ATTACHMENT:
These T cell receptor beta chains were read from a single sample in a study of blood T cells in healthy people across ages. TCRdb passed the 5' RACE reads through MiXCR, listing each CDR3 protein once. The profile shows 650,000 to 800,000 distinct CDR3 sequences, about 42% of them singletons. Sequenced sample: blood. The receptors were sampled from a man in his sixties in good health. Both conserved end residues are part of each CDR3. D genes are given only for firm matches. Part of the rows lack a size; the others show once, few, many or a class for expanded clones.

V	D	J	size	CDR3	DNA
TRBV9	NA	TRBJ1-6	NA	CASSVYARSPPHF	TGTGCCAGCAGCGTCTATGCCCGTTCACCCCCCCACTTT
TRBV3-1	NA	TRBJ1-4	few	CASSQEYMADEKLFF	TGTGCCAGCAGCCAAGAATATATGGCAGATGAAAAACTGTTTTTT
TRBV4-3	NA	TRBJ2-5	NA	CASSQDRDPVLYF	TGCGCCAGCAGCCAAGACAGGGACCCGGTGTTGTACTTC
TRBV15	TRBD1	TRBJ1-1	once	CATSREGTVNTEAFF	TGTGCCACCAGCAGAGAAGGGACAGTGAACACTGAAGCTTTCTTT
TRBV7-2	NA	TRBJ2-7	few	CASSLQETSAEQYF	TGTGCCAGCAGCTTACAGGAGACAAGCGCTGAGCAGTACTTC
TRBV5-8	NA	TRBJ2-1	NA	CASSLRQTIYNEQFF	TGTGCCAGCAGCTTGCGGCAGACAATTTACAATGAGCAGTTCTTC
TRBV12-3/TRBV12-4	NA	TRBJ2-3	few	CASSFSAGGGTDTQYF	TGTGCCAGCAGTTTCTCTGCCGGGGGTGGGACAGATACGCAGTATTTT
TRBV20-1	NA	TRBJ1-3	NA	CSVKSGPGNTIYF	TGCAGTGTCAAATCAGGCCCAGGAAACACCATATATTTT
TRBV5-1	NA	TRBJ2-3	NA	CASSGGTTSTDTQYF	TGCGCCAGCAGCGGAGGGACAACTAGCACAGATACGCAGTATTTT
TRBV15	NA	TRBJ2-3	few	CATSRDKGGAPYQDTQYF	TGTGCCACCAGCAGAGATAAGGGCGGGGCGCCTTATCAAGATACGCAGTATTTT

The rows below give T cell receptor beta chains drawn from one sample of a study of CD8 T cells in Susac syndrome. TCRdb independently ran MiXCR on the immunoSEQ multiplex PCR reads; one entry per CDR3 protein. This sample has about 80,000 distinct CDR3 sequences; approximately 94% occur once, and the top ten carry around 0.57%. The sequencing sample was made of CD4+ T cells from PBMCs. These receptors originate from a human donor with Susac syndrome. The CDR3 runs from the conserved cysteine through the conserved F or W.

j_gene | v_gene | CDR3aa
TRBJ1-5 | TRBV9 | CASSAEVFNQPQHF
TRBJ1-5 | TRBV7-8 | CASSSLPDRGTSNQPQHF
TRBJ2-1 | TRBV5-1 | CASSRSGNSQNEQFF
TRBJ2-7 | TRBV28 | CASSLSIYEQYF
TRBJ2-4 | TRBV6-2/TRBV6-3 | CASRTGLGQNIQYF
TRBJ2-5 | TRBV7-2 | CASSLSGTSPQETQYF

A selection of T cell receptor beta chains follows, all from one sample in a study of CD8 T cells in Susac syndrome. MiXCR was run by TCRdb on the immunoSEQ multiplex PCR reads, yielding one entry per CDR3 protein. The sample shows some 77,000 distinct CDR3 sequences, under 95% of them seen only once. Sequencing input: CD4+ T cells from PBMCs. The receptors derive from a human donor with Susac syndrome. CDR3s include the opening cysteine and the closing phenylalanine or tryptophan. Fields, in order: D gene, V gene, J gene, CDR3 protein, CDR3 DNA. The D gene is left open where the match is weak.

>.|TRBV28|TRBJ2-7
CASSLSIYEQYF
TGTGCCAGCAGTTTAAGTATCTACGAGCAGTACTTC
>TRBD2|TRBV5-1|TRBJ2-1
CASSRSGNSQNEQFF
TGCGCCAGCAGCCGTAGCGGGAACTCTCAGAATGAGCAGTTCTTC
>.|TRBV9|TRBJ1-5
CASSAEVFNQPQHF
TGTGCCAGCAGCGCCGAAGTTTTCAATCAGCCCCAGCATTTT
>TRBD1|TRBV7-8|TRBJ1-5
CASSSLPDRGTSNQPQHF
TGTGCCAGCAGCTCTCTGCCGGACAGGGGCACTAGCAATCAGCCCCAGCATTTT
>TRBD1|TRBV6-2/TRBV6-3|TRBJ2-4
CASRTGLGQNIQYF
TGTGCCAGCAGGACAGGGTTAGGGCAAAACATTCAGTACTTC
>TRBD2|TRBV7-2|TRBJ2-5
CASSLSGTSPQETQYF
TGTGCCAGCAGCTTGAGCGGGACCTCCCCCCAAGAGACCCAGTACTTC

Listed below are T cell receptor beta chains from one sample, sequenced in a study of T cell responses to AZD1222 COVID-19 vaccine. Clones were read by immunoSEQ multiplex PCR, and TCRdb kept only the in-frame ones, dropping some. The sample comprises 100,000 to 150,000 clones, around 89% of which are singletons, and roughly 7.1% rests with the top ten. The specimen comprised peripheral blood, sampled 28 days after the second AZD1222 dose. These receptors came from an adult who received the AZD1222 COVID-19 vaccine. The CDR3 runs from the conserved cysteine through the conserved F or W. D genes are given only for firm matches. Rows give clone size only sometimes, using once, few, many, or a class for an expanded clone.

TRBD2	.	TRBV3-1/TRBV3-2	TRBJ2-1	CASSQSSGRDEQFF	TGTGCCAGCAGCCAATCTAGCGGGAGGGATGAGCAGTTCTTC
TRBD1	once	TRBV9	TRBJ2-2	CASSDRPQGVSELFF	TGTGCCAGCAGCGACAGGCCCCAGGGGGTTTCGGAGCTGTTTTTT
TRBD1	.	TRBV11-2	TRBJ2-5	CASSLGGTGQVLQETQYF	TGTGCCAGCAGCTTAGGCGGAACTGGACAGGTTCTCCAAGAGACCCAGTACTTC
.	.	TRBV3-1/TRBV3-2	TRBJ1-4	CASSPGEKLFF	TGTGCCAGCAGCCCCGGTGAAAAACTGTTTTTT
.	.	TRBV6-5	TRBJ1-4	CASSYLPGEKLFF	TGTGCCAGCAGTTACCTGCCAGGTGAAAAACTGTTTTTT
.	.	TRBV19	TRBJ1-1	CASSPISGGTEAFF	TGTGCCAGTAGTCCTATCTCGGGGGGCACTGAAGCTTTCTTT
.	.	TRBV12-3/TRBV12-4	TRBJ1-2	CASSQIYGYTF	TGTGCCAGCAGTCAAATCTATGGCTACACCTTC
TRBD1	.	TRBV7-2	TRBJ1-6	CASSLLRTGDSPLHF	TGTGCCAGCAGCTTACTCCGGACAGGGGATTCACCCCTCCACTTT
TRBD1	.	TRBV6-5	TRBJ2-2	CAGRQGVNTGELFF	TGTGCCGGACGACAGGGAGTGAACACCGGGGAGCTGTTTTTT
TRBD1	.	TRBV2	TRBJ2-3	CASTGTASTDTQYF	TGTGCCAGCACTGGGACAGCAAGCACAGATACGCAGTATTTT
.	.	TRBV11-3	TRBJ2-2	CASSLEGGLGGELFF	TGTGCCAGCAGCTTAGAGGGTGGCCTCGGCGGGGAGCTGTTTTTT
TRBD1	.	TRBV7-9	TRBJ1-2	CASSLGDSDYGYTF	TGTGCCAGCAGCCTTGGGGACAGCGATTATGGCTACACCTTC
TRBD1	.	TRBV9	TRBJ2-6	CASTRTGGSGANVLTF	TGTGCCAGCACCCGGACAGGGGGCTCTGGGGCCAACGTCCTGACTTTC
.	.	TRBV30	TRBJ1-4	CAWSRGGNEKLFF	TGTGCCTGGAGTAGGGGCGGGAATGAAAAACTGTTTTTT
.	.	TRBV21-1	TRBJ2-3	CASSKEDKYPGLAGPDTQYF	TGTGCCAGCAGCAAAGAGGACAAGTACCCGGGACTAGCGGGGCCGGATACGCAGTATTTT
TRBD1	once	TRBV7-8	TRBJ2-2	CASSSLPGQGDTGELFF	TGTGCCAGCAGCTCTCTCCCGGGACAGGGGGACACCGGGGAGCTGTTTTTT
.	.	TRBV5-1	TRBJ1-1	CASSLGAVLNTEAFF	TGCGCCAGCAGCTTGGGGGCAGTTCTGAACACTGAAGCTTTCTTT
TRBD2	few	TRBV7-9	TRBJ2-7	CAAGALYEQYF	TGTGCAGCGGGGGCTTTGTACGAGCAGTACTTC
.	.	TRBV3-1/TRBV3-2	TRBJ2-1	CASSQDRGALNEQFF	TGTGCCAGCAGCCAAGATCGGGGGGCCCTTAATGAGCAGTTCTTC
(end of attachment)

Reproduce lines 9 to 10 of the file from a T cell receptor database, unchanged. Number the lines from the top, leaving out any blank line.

TRBV12-3/TRBV12-4	NA	TRBJ2-3	few	CASSFSAGGGTDTQYF	TGTGCCAGCAGTTTCTCTGCCGGGGGTGGGACAGATACGCAGTATTTT
TRBV20-1	NA	TRBJ1-3	NA	CSVKSGPGNTIYF	TGCAGTGTCAAATCAGGCCCAGGAAACACCATATATTTT